Lost Bronze Age graves discovered at Stonehenge tunnel site after 4,000 years
ARCHAEOLOGISTS have unearthed the ancient remains of a baby near the site of Stonehenge.
Bronze Age graves, Neolithic pottery and even a mysterious C-shaped enclosure where prehistoric Brits may have crafted metal or leather were also uncovered near the Wiltshire monument.
Researchers made the finds during preliminary work on the site of a proposed new road tunnel underneath Stonehenge, the Guardian reports.
One of the most interesting artefacts discovered by the team at Wessex Archaeology is a shale object that could have once formed part of a club.
It's thought to be around 4,000 years old. The final resting place of a baby was found nearby, buried alongside a small beaker.
"We’ve found a lot – evidence about the people who lived in this landscape over millennia, traces of people’s everyday lives and deaths, intimate things," Wessex Archaeology's Matt Leivers said.
"Every detail lets us work out what was happening in that landscape before during and after the building of Stonehenge. Every piece brings that picture into a little more focus."
Controversial plans to lay down a two-mile long tunnel underneath the ancient monument have suffered years of delays.
The busy A303 road, which passes the henge, is being moved into a underground 1.8-mile dual-carriageway called the Stonehenge Tunnel.
The £2billion project was designed to remove unsightly and noisy traffic from the landscape around the monument, and improve safety.
Historic England, the National Trust and English Heritage have said it would "restore peace and tranquillity" to the site "if designed with care".
However, critics argue that the work will cause irreparable damage to thousands of undiscovered artefacts buried around the tourist attraction.
Ahead of construction – due to be completed in 2029 – archaeologists are surveying the area to uncover relics that may be destroyed by the works.
The C-shaped enclosure found by the team is surrounded by ditches that contain burnt flint.
That's led to speculation that it was once used as an industrial site to craft materials such as metal or leather, or to make pottery.
"It is a strange pattern of ditches," said Leivers.
"It’s difficult to say what it was, but we know how old it is because we found a near-complete bronze age pot in one of the ditches."
Just south of the site's visitor centre, Neolithic grooved pottery was found.
It's thought that the pottery may have been left there by those who built the circle or visited it.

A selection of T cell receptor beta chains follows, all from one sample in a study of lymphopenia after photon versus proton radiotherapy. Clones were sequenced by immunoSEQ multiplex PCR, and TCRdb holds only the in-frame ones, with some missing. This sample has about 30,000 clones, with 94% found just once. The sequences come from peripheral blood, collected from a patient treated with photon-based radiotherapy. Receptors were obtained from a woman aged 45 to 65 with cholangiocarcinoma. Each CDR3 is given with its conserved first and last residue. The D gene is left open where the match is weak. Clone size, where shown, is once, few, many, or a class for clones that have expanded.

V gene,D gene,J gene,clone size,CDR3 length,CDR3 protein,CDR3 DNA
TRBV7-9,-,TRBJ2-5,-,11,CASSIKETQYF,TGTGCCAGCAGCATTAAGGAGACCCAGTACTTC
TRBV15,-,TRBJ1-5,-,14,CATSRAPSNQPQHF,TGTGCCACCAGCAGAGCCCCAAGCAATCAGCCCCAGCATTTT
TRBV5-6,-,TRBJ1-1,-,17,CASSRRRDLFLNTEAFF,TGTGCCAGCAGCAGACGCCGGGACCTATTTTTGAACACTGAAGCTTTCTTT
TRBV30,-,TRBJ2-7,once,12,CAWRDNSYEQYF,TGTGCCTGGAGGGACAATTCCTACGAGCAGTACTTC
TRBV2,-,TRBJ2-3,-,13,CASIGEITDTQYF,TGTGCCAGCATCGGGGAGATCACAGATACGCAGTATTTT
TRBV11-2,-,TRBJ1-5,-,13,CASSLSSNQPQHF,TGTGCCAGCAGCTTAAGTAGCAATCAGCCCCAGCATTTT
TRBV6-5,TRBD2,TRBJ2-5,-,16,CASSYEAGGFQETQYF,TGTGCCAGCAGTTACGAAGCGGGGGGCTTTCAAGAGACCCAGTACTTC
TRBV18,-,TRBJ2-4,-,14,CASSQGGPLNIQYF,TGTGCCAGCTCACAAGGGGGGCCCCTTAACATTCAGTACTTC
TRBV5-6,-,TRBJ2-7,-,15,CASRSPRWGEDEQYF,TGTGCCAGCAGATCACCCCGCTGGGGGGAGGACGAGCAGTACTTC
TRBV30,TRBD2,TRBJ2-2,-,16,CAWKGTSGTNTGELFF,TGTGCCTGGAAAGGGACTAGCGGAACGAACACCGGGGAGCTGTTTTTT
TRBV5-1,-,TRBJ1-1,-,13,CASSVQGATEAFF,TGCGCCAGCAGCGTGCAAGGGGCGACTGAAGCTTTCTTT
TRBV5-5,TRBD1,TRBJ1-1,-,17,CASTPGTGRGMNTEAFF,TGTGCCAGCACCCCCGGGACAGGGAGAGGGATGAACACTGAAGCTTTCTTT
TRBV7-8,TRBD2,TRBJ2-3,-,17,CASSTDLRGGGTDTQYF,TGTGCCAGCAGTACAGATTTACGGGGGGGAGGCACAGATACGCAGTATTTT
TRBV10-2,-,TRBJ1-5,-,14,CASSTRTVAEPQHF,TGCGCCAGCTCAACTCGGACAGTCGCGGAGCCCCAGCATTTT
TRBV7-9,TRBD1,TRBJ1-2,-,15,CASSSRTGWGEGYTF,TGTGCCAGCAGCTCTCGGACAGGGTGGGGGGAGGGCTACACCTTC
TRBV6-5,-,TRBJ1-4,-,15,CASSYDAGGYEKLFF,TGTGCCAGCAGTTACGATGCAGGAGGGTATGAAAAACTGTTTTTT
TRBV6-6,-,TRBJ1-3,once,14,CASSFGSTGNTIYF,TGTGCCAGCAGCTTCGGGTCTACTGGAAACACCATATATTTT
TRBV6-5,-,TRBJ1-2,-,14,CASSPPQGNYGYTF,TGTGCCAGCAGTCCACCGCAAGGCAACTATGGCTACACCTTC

During their preliminary work, Wessex Archaeology, working with Highways England, has dug 1,800 test pits and 400 trial trenches.
The group say they are working on the project systematically and sensitively.
Further excavations are due to begin later this year. Construction on the tunnel is due to start in 2023.
What is Stonehenge?
What you need to know about Britain’s most mysterious monument…
- Stonehenge is a prehistoric monument in Wiltshire
- It's a ring of standing stones that measures up to 30 feet tall and is seven feet wide
- Each stone weighs roughly 25 tons
- Experts say that the monument was constructed between 3000 and 2000 BC
- In 1882, it was legally protected as a Scheduled Ancient Monument
- And in 1986, the site and surroundings became a UNESCO World Heritage Site
- Stonehenge itself is owned by the Crown and managed by English Heritage
- But the land around Stonehenge is owned by the National Trust
- Part of what makes Stonehenge so mysterious is that it was produced by a culture with no written records
- Scientists regularly debate over how and why Stonehenge was built, and what it was used for
- One theory suggests Stonehenge was a sacred burial site
- Another proposes that it was used for celestial and astronomical alignments
- And some think it was an ancient place of healing
- It used to be believed that it was created as a Druid temple
- But we now know that Stonehenge predated the Druids by around 2000 years
In other news, a rare photo has shown that Stonehenge was built like Lego using carved studs and holes.
The mystery over who built Stonehenge may finally have been solved after experts uncovered "Britain’s first city" a mile away.
And, the face of a 1,000-year-old Viking warrior woman with a gruesome battle wound across her skull has been revealed.
What do you make of the Stonehenge find? Let us know in the comments!
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